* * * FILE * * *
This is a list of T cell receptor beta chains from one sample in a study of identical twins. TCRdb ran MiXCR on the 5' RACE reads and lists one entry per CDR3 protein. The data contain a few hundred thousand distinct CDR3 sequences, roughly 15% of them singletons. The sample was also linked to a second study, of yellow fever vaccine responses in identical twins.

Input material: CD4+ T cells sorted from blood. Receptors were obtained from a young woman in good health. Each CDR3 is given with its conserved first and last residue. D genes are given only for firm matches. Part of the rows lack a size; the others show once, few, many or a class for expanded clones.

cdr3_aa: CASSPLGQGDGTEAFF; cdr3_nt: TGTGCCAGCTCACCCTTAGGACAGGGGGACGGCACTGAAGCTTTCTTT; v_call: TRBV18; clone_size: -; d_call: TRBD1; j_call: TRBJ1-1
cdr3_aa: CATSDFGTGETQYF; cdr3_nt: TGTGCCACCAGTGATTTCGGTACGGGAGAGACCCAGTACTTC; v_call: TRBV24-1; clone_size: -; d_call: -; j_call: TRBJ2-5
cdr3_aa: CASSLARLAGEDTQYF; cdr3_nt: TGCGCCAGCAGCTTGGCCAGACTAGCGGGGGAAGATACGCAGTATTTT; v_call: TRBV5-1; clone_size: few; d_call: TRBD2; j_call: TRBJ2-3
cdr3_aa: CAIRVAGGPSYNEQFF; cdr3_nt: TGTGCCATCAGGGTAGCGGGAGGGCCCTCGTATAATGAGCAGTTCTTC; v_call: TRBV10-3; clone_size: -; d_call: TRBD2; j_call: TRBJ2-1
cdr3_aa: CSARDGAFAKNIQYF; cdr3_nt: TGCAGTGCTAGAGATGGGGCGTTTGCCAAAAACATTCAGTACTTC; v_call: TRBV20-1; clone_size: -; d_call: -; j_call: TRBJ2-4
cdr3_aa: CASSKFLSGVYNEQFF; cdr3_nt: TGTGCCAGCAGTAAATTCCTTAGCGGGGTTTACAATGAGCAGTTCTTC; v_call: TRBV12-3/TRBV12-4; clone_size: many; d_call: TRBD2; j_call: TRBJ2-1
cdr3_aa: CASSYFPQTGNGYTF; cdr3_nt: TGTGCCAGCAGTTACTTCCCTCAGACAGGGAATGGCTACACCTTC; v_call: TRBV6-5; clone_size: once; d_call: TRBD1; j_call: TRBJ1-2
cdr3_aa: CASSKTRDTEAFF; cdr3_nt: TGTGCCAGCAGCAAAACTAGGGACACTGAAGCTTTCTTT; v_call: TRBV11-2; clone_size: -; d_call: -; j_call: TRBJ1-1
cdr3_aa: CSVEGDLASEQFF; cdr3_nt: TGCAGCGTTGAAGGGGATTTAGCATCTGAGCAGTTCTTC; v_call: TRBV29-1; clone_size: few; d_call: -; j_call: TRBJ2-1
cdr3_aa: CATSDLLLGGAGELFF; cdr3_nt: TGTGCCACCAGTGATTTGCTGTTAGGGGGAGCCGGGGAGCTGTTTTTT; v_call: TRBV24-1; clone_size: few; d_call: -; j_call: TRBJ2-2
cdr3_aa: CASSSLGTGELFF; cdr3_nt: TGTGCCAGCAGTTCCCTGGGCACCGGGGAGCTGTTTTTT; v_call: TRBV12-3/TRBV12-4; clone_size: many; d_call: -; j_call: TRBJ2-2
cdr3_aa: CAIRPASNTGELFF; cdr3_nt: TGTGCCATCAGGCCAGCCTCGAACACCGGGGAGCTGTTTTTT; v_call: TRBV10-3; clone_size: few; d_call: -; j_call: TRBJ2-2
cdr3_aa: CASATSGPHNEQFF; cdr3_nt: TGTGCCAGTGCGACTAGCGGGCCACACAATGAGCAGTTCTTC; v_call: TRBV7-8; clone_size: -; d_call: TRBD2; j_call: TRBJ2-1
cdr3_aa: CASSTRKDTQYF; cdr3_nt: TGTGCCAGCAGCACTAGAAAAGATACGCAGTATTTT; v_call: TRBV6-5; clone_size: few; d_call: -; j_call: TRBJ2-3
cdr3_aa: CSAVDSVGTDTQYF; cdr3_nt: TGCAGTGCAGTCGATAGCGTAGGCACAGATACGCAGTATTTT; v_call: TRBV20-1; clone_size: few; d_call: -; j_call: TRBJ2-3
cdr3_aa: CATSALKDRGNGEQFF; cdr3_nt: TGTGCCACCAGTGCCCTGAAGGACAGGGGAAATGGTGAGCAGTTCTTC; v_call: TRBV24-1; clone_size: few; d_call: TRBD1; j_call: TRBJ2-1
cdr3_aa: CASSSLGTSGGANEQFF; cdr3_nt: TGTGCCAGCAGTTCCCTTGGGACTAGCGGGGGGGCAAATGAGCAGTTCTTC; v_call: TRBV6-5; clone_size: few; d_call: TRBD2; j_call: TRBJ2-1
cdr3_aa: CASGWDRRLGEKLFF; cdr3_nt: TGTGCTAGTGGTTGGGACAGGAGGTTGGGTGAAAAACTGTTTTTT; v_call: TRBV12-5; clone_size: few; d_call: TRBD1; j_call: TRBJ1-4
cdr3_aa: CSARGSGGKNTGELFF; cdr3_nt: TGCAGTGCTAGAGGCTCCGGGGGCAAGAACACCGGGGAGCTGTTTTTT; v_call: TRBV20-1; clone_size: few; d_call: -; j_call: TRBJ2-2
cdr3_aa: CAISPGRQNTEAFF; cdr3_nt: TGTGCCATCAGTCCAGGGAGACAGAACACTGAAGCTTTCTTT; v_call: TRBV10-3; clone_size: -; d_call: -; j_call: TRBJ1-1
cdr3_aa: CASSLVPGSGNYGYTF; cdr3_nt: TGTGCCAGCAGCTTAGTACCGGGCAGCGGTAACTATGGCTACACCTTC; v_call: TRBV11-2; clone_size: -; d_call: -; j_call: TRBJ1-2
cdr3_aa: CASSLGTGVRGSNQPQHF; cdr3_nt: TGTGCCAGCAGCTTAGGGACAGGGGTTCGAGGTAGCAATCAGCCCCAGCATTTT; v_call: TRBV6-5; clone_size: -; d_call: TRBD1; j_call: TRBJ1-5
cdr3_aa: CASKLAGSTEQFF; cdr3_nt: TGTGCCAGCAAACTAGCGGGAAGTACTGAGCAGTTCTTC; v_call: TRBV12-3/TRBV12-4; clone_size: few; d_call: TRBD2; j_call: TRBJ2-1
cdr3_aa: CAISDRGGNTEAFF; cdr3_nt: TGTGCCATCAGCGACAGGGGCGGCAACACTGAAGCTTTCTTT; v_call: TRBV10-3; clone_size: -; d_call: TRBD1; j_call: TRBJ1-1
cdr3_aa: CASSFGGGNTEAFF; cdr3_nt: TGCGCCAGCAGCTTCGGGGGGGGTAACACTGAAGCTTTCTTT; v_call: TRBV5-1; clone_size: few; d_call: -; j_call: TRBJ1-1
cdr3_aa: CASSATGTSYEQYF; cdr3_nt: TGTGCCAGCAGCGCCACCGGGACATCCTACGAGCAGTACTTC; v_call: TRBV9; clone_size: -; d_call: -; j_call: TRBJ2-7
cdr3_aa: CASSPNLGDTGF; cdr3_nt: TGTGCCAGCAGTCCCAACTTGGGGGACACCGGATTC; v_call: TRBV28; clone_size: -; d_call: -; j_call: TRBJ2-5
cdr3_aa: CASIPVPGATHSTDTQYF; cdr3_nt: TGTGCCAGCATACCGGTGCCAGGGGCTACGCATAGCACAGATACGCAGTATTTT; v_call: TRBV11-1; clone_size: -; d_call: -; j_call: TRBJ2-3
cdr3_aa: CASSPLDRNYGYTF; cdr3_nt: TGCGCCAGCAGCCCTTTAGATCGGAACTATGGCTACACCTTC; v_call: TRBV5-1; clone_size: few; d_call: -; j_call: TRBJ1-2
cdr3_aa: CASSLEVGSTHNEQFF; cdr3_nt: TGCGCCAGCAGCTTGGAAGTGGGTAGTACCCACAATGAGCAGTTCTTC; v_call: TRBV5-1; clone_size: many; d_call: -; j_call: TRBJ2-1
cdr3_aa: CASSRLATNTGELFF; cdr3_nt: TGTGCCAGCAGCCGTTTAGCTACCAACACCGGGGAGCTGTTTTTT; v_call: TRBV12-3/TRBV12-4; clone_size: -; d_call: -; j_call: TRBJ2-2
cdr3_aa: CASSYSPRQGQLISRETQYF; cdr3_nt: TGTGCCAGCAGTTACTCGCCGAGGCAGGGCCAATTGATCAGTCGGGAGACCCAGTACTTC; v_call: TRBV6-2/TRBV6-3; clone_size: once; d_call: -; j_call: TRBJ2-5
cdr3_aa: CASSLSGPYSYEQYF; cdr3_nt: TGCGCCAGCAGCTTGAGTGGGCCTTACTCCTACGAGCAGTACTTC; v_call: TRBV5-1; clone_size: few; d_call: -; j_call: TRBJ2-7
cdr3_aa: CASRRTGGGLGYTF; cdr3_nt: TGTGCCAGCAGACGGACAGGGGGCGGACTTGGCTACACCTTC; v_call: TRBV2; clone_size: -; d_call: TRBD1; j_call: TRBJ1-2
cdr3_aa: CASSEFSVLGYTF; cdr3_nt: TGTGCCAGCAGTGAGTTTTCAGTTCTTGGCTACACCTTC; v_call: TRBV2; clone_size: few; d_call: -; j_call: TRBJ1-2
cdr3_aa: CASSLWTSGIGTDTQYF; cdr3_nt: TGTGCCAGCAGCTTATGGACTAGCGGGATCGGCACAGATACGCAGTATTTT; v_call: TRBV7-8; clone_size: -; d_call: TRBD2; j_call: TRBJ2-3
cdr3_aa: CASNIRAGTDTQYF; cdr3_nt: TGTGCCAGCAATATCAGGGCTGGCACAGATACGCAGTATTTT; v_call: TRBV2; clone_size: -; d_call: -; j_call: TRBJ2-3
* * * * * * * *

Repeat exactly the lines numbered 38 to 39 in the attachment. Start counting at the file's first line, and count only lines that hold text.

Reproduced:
cdr3_aa: CASSLWTSGIGTDTQYF; cdr3_nt: TGTGCCAGCAGCTTATGGACTAGCGGGATCGGCACAGATACGCAGTATTTT; v_call: TRBV7-8; clone_size: -; d_call: TRBD2; j_call: TRBJ2-3
cdr3_aa: CASNIRAGTDTQYF; cdr3_nt: TGTGCCAGCAATATCAGGGCTGGCACAGATACGCAGTATTTT; v_call: TRBV2; clone_size: -; d_call: -; j_call: TRBJ2-3